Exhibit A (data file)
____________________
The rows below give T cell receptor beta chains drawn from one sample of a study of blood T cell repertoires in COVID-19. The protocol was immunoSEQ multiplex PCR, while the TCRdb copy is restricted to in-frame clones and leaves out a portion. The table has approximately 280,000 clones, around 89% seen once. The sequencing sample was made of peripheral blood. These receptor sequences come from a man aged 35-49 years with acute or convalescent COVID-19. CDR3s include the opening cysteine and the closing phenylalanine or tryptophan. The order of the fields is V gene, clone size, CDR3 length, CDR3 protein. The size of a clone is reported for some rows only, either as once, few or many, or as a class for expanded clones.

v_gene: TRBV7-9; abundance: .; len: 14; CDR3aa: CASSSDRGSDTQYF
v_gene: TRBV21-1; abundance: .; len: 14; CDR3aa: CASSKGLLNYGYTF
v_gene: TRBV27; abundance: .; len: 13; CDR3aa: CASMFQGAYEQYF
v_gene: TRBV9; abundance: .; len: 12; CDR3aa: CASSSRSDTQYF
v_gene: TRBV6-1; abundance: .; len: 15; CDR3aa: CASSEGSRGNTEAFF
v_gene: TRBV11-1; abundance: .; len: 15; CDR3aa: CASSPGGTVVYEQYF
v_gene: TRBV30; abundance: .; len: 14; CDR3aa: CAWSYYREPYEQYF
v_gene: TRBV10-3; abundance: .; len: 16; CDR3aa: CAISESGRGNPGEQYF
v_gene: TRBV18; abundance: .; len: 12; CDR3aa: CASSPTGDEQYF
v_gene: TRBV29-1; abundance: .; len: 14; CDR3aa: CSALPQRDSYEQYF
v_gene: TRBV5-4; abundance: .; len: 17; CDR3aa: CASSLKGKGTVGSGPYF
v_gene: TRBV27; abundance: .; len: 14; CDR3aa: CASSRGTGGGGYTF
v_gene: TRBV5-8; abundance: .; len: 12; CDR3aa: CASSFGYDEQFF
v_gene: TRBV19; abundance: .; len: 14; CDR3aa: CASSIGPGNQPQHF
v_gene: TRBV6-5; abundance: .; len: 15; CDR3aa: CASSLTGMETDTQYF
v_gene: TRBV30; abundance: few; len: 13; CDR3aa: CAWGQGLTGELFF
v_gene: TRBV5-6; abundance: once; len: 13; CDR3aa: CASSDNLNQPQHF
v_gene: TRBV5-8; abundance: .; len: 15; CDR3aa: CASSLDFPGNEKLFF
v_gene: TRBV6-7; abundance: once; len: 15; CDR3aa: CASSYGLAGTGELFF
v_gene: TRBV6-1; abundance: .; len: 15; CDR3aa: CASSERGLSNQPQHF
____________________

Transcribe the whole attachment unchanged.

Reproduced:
The rows below give T cell receptor beta chains drawn from one sample of a study of blood T cell repertoires in COVID-19. The protocol was immunoSEQ multiplex PCR, while the TCRdb copy is restricted to in-frame clones and leaves out a portion. The table has approximately 280,000 clones, around 89% seen once. The sequencing sample was made of peripheral blood. These receptor sequences come from a man aged 35-49 years with acute or convalescent COVID-19. CDR3s include the opening cysteine and the closing phenylalanine or tryptophan. The order of the fields is V gene, clone size, CDR3 length, CDR3 protein. The size of a clone is reported for some rows only, either as once, few or many, or as a class for expanded clones.

v_gene: TRBV7-9; abundance: .; len: 14; CDR3aa: CASSSDRGSDTQYF
v_gene: TRBV21-1; abundance: .; len: 14; CDR3aa: CASSKGLLNYGYTF
v_gene: TRBV27; abundance: .; len: 13; CDR3aa: CASMFQGAYEQYF
v_gene: TRBV9; abundance: .; len: 12; CDR3aa: CASSSRSDTQYF
v_gene: TRBV6-1; abundance: .; len: 15; CDR3aa: CASSEGSRGNTEAFF
v_gene: TRBV11-1; abundance: .; len: 15; CDR3aa: CASSPGGTVVYEQYF
v_gene: TRBV30; abundance: .; len: 14; CDR3aa: CAWSYYREPYEQYF
v_gene: TRBV10-3; abundance: .; len: 16; CDR3aa: CAISESGRGNPGEQYF
v_gene: TRBV18; abundance: .; len: 12; CDR3aa: CASSPTGDEQYF
v_gene: TRBV29-1; abundance: .; len: 14; CDR3aa: CSALPQRDSYEQYF
v_gene: TRBV5-4; abundance: .; len: 17; CDR3aa: CASSLKGKGTVGSGPYF
v_gene: TRBV27; abundance: .; len: 14; CDR3aa: CASSRGTGGGGYTF
v_gene: TRBV5-8; abundance: .; len: 12; CDR3aa: CASSFGYDEQFF
v_gene: TRBV19; abundance: .; len: 14; CDR3aa: CASSIGPGNQPQHF
v_gene: TRBV6-5; abundance: .; len: 15; CDR3aa: CASSLTGMETDTQYF
v_gene: TRBV30; abundance: few; len: 13; CDR3aa: CAWGQGLTGELFF
v_gene: TRBV5-6; abundance: once; len: 13; CDR3aa: CASSDNLNQPQHF
v_gene: TRBV5-8; abundance: .; len: 15; CDR3aa: CASSLDFPGNEKLFF
v_gene: TRBV6-7; abundance: once; len: 15; CDR3aa: CASSYGLAGTGELFF
v_gene: TRBV6-1; abundance: .; len: 15; CDR3aa: CASSERGLSNQPQHF